Scottish independence affect on ecommerce

The press is full of talk of the referendum on Scottish independence today, which will take place exactly a year from today.

There’s plenty of talk about should (if it happens) an independent Scotland keep the pound, join the Euro or get their own currency? Would they get automated or expedited membership of the EU? What would they do about the military. Generally the thought is that Scotland would apply to join the Commonwealth and thus retain ties with the rest of the UK and the monarchy but there are plenty of unanswered questions.

I don’t have any of the answers, and not being Scottish won’t have a choice to vote in the referendum anyway, but what is of interest is how would an independent Scotland affect Ecommerce?

Would we see eBay Scotland and Amazon Scotland be set up eventually, or would it end up like Ireland where most citizens voted with their feet and used the UK sites? What about courier charges – would couriers eventually consider Scotland to be a separate nation and set new rates for anything to be delivered north of the border? The reverse of course would also hold that Scottish sellers would see rates rise even higher for deliveries to the rest of the UK.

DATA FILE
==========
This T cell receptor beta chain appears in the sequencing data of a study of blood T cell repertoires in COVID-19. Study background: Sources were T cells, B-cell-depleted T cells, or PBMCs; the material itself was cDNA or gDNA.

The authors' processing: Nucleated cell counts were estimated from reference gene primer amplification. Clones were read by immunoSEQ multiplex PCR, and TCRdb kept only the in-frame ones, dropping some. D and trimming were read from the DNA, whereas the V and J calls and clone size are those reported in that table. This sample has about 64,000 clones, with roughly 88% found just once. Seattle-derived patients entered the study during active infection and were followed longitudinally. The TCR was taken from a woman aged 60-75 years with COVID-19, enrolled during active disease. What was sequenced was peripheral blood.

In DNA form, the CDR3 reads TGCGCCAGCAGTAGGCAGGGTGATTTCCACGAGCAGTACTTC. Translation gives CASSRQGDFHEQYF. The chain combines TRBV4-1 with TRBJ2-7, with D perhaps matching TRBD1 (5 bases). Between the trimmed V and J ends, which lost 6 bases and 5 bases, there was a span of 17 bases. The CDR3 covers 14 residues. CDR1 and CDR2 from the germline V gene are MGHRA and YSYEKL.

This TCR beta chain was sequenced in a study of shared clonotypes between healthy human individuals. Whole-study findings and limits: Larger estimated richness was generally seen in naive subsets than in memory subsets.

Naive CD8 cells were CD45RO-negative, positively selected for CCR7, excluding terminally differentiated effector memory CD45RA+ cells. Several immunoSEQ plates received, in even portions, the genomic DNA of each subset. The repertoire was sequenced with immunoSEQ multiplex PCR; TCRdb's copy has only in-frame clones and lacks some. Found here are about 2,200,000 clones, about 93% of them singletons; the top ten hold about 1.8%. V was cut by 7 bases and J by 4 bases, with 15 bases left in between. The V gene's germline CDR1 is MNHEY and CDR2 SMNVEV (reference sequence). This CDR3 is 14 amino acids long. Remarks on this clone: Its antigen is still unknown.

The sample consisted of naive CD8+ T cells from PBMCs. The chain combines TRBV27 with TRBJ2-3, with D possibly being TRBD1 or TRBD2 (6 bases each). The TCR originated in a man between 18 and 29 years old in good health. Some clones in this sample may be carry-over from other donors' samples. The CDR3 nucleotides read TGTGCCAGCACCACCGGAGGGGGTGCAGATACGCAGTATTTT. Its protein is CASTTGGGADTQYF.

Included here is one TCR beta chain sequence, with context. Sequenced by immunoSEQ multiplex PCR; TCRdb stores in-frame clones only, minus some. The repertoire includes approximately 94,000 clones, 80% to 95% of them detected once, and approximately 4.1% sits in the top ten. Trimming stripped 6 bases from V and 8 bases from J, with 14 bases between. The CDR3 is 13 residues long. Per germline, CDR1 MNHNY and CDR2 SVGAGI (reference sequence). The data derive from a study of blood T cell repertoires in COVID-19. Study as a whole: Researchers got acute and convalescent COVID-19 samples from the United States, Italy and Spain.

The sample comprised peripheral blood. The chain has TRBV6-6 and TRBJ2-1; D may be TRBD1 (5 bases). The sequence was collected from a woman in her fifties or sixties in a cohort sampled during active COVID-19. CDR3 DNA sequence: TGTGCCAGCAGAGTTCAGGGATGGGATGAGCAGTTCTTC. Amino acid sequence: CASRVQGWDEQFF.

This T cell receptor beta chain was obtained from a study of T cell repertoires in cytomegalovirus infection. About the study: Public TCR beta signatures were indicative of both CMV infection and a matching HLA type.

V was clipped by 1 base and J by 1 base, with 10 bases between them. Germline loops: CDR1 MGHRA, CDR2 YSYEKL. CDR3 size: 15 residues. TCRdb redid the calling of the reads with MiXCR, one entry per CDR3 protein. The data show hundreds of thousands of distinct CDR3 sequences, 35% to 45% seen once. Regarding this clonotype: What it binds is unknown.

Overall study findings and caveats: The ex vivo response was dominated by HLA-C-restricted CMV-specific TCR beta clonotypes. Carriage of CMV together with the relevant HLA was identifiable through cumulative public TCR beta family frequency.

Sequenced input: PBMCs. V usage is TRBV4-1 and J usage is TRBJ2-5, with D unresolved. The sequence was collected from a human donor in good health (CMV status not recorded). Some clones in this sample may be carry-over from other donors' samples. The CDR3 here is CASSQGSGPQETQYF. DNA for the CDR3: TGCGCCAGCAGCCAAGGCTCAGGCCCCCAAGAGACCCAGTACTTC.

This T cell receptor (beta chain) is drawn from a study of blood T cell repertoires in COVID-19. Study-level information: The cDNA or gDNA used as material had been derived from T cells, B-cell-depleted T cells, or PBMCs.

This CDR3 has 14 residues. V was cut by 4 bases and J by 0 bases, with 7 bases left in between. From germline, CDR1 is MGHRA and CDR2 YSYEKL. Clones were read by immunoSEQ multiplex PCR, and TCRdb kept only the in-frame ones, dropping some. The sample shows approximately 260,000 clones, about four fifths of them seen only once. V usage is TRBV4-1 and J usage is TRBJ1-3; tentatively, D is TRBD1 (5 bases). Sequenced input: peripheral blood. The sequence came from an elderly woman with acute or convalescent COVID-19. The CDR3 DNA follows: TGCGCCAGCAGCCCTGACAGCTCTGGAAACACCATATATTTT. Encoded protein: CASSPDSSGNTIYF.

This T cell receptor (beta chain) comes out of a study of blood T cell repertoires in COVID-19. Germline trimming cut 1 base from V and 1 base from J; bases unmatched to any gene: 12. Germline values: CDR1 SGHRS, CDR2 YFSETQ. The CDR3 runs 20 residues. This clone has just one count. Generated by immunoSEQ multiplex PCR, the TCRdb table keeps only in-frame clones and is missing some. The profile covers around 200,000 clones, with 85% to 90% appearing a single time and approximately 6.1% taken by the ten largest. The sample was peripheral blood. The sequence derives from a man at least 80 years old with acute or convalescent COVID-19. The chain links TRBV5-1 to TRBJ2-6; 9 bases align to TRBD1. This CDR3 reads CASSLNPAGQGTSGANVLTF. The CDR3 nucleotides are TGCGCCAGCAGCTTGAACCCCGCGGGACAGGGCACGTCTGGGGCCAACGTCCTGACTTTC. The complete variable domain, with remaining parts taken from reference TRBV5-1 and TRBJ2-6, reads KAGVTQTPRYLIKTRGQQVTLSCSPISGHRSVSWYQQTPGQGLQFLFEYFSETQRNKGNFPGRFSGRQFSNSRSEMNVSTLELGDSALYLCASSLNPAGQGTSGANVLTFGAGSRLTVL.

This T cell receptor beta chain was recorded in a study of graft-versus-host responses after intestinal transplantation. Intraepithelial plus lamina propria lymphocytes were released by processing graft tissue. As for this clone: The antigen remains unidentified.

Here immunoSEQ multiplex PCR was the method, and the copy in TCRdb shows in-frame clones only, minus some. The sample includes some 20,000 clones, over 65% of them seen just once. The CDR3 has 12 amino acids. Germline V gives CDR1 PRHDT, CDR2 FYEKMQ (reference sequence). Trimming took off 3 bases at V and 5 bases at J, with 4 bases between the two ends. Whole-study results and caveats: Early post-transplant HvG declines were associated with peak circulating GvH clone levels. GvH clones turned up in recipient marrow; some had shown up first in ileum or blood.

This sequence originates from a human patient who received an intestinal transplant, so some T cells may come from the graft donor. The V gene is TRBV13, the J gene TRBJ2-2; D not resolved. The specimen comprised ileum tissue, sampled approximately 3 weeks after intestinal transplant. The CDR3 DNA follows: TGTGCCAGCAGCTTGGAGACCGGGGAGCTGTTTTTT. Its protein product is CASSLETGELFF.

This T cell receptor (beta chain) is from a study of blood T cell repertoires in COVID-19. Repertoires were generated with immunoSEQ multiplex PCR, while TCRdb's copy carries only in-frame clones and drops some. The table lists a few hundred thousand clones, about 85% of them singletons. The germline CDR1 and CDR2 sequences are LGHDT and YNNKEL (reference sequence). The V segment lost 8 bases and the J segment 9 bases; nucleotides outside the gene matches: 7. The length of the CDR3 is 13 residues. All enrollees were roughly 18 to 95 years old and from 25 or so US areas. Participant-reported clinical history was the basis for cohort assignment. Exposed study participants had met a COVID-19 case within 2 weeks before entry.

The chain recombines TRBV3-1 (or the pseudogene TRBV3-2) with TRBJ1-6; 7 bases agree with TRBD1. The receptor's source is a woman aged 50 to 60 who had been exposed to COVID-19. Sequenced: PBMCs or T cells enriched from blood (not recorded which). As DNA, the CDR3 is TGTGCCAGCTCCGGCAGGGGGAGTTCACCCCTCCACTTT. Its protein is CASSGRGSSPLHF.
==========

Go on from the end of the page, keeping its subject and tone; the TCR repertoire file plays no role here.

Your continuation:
Definitely a different currency would open up all kinds of difficulties for Ecommerce retailers with sellers paying cross border fees to the likes of PayPal and having convert their earnings back into Sterling for those living in what remains of the UK and into Scottish pounds or Euros for those living in Scotland.

Are you in favour of an Independent Scotland or would you prefer to see things remain at the status quo? Recent history with the referendum on proportional representation suggests that whilst a few ministers get all excited about change and pollsters predict a landslide, when it comes down to the actual voting the general population don’t care and are happy enough with things as they are.

Will Scottish votors be convinced it’s their patriotic destiny to be an independent country or will they distrust politicians in favour of stability and at least knowing that, whilst the economy might not have been great over the last few years, ties with the UK are on the whole a known and relatively stable future.